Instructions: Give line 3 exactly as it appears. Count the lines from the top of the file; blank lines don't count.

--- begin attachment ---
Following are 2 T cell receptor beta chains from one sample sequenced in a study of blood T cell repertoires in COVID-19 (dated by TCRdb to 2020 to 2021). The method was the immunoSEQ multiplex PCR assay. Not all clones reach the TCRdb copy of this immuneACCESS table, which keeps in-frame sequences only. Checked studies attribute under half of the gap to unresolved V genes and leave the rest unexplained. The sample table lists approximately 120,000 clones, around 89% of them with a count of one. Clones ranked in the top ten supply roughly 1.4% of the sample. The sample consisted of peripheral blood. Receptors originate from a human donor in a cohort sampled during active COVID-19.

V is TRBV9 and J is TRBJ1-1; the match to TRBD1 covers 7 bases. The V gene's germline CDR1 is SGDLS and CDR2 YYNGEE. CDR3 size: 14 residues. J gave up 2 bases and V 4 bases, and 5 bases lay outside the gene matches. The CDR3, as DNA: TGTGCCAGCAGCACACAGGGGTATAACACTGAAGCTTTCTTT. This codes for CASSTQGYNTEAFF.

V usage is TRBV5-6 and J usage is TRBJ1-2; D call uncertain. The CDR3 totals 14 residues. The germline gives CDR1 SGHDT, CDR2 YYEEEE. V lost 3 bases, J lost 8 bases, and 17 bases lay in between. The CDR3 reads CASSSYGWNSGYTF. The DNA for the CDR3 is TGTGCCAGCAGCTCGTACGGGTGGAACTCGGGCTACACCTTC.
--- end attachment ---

V usage is TRBV5-6 and J usage is TRBJ1-2; D call uncertain. The CDR3 totals 14 residues. The germline gives CDR1 SGHDT, CDR2 YYEEEE. V lost 3 bases, J lost 8 bases, and 17 bases lay in between. The CDR3 reads CASSSYGWNSGYTF. The DNA for the CDR3 is TGTGCCAGCAGCTCGTACGGGTGGAACTCGGGCTACACCTTC.